If you are unfamiliar with probability distribution functions (PDF) here are links to more reading. Probability density function, heavy-tailed distributions 1 & 2, Beta __distribution__, long-tailed distributions, spatial population models with different PDFs, All dispersal functions are wrong, but many are useful Bullock *et al. *2017. You can quickly generate online interactive views of how the plot of selected PDFs might change as the parameters that define the shape of the functions are changed here or here.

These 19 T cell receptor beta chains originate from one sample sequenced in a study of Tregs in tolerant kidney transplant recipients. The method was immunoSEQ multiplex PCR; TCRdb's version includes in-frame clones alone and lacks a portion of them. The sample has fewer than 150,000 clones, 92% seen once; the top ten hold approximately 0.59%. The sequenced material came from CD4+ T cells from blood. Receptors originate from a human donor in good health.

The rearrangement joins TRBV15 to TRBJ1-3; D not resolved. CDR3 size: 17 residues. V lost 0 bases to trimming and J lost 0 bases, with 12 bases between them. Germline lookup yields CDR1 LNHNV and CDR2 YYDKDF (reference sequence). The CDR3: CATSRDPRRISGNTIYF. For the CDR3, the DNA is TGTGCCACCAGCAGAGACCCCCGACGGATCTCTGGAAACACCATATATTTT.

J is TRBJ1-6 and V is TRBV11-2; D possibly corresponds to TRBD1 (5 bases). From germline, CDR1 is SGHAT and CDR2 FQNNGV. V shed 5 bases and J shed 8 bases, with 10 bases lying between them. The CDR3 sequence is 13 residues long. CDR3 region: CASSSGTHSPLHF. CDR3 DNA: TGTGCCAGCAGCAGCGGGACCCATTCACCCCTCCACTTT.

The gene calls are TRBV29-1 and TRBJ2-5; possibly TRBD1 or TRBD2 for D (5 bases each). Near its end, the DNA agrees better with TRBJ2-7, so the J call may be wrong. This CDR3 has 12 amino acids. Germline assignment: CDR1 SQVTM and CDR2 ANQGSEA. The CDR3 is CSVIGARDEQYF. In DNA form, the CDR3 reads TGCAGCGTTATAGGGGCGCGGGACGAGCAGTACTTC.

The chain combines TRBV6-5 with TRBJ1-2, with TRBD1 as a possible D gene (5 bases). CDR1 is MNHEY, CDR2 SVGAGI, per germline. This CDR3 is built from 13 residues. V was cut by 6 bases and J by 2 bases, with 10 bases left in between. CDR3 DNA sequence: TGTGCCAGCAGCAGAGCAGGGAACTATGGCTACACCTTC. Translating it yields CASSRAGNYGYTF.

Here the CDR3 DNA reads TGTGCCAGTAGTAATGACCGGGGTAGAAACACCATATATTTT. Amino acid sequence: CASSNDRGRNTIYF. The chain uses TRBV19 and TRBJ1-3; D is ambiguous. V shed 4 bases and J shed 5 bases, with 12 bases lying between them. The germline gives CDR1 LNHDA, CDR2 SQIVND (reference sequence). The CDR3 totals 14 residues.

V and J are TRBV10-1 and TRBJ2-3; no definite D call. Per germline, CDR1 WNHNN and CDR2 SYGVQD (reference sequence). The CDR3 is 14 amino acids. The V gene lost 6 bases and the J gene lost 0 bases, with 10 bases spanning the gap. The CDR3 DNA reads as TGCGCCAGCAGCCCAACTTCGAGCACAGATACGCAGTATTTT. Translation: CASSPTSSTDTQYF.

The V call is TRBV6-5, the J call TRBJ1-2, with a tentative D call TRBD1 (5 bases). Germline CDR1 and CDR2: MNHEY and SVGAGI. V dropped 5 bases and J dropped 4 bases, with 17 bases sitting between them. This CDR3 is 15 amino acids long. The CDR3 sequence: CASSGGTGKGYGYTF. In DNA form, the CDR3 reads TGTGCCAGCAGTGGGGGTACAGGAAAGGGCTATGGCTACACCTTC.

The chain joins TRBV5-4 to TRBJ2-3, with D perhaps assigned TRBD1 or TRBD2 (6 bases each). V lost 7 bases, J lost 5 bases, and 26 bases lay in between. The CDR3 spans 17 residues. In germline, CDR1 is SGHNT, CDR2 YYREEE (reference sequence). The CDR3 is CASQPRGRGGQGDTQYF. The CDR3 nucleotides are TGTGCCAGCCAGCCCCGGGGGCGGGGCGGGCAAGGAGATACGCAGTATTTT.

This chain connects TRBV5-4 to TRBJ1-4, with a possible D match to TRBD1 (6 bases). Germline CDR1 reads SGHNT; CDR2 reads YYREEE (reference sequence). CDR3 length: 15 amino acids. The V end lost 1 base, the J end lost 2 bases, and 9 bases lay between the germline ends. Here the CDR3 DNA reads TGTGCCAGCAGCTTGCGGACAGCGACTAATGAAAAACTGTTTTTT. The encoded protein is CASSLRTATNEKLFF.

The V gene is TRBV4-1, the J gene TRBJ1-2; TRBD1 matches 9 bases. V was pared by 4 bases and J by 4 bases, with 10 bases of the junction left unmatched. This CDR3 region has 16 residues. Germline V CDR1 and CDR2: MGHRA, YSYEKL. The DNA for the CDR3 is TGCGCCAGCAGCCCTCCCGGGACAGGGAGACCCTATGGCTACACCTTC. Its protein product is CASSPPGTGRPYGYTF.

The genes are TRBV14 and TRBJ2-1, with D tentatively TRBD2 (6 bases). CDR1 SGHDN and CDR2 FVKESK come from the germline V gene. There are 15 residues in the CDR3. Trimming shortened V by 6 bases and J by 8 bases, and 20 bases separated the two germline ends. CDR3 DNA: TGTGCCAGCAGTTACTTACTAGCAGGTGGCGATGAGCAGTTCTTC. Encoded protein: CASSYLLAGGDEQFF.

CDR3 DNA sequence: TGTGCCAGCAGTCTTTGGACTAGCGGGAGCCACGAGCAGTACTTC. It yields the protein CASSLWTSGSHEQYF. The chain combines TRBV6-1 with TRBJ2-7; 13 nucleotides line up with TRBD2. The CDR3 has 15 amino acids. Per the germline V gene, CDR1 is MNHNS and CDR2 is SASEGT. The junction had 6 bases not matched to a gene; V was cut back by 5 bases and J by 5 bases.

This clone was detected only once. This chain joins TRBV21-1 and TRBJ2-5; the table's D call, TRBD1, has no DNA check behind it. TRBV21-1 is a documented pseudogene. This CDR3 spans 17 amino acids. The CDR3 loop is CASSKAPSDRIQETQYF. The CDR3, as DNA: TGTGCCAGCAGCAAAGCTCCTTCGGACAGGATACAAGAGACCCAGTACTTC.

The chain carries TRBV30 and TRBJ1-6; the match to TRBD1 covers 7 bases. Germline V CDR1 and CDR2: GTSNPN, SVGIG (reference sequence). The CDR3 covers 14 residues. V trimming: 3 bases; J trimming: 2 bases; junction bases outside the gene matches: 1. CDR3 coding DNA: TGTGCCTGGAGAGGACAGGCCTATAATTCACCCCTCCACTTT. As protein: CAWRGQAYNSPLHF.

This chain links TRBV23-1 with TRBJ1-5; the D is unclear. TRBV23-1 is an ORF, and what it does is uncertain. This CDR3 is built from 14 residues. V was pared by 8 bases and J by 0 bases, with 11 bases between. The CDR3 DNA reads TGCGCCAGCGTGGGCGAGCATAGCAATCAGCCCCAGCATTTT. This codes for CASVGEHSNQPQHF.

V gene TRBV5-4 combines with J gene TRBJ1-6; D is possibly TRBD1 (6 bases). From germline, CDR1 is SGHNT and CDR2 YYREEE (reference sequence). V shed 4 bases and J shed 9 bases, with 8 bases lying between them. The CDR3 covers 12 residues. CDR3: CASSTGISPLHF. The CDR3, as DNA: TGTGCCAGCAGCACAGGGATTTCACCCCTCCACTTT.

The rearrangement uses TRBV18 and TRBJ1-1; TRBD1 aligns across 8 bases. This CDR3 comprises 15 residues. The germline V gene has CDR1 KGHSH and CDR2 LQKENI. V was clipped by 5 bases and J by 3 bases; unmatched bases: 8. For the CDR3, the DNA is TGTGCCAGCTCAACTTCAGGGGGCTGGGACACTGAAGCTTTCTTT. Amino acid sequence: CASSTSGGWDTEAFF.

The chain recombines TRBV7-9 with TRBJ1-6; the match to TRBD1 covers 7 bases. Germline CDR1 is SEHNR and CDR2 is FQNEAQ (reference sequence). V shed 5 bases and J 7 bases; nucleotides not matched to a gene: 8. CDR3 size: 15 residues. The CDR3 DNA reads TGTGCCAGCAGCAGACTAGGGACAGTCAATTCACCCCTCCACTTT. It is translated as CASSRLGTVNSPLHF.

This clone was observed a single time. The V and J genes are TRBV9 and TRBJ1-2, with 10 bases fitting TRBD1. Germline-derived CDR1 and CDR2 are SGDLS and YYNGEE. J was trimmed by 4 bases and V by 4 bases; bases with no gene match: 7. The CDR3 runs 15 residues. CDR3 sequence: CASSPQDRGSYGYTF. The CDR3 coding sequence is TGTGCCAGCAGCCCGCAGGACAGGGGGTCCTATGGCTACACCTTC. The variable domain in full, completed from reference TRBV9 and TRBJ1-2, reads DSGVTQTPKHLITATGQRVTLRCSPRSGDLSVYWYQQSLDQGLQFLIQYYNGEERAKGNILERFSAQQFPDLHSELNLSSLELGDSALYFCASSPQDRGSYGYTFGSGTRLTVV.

**Direction Function**If using a direction function in a dispersal model in order to specify the probability of dispersal happening in one direction over another, i.e., for wind dispersal if there is a dominant wind direction the user can define the probabilities of directional dispersal by either selecting a**beta-probability-distribution**or a table of values defining the probability of directions. If a beta-probability-distribution is selected, the user then can select the shape of the beta-PDF using the beta-PDF parameters of alpha, beta and the lower bound is always assumed to be zero in a directional kernel, but the upper bound can change. If we were to model the wind direction and measured it in degrees, varying between the default lower bound of zero, the user might input an upper bound of 360. If the wind blew predominantly from the south, we might set alpha and beta both to 2. If the wind tended to be mostly from the west alpha =8 & beta = 2, or from the east alpha = 2 & beta = 8. Fortunately, recommended parameters for beta-PDF regarding the direction of vectors like wind are also in the literature.**Attractors**There are three types of attractors : a source (a location generating many organisms ready to disperse elsewhere), a destination (an attractive location where many organisms are more likely to end up), or both a source and a destination. Attractors that are fixed in space could include farms and the scale of the attractor might relate to the number of deliveries that could have the invasive pest (this would be a fixed destination attractor).**Permeability Raster**is an optional grid (raster) where each cell value represents how relatively easy or hard it is to pass into or through that cell or between patches in a network model. Permeability of each cell is scalled between zero and one. A value of 0 would indicate the cell or path between patches cannot be passed through. If an organism was expected to travel 1000m but passed through a permeability cell with a volue of 0.5, then that organism will only travel 500m.